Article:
Wednesday, October 13, 2010

Once you choose hope, anything's possible. ~ Christopher Reeve

I think the whole world is rejoicing. I cried like a baby when I saw the first Chilean miner make it to the surface. As I write this, 8 have made it. Lord willing, the rest will make it safely up as well. As someone who suffers horribly from claustrophobia, I can't even begin to imagine the mental trauma these men have suffered, let alone the physical and emotional toll its taken. I am praying the rest of the efforts go smooth as clockwork.

My blog friend Mel wrote an entry today about aging. She's 45. I'm 56. At 45 I still felt like a kid. At 56, I'm beginning to realize what real aging is about. More aches and pains. Less energy and stamina. But reading her post brought to mind an encounter I had not too long ago that brought aging in to perspective for me. I had gone out in to the narthex of my church and a lovely lady I've known for years but hadn't spoken to in ages approached me. She told me "I just LOVE your silver hair! It's absolutely beautiful. And I love it when you younger women let it go natural like that". I started to laugh and I said, "But, Dorothy, I'm not young! I'll be pushing 60 in a few years." She smiled and patted me on the arm. "Honey, when you get to be as old as I am, you ARE young!"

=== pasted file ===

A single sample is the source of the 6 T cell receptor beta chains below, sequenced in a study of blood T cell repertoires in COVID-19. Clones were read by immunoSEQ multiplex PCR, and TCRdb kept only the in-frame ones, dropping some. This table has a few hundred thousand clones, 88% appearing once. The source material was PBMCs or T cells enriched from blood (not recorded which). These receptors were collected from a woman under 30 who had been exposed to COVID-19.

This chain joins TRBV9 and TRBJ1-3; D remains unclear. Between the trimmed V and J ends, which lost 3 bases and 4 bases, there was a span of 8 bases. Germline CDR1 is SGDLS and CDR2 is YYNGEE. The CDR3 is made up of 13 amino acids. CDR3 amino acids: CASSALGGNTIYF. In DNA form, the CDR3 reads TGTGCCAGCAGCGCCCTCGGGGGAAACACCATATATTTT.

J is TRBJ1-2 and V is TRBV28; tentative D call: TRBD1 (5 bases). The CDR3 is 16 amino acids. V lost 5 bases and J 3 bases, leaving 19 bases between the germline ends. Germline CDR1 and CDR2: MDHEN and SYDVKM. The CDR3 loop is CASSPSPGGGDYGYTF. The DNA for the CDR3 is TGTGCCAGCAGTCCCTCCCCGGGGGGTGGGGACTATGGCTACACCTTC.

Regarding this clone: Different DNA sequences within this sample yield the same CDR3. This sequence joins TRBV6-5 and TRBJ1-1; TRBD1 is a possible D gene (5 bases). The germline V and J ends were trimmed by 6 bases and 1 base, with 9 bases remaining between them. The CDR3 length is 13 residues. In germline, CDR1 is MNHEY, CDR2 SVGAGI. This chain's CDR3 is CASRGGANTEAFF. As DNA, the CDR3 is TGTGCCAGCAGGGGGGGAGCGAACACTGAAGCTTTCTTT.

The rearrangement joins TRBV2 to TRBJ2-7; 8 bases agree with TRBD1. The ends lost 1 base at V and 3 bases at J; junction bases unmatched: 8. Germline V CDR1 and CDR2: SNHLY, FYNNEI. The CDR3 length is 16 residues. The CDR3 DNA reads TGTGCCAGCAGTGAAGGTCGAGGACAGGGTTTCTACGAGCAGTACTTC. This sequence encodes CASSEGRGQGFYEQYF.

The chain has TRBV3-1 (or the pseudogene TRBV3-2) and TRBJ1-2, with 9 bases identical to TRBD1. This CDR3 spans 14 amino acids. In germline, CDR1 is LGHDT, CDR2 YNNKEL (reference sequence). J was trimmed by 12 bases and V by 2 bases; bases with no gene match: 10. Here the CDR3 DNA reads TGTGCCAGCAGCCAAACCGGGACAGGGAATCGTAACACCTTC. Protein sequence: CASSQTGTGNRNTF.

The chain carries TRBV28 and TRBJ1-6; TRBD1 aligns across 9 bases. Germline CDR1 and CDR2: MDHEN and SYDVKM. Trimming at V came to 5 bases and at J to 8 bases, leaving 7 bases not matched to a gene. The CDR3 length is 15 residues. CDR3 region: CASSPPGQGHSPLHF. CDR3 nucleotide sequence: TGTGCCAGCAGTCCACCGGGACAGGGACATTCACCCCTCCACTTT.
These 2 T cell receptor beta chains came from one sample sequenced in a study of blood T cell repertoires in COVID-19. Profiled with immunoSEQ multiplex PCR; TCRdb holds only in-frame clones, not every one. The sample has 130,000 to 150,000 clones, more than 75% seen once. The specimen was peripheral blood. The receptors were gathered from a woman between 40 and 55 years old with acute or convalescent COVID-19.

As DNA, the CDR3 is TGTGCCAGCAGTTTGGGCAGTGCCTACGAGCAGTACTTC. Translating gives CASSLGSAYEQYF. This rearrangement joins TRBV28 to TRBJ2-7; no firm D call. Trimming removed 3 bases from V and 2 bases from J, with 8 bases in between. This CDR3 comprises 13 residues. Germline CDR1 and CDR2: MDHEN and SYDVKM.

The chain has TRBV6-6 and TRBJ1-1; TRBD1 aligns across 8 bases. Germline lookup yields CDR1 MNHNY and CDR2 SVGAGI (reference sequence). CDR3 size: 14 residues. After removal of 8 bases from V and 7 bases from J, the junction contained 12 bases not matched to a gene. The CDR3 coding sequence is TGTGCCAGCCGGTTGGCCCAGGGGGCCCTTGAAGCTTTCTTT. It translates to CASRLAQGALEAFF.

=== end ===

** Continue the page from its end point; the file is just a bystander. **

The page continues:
SHE is pushing 90.

It's all in perspective, isn't it?

4 comments:

Betty said...

I´ve been watching the rescue in Chile all afternoon and each time another guy comes out it brings tears to my eyes! It´s truly a miracle!

Steadfast Ahoy! said...

Hallelujah! What an answer to prayer these rescued me are. The whole world is rejoicing. I am 61 this birthday and still do the double-take when I see the grey hair in the mirror. WHo is that woman? Where did she come from and why is she smiling at me?

:) Rosemary

Midlife Jobhunter said...

I bet you are beautiful in your silver hair.

I have found fascination in the redundancy of the bringing of these lovely men from a life underground. They deserve great things in their life now. Each time that capsule came through the wall into the cave and then popping up on the surface, the men gathered to make sure the miner was okay and could smile, the greeatings with the family.

The last rescuer - a true hero.

Melodee said...

So true . . . it is all perspective!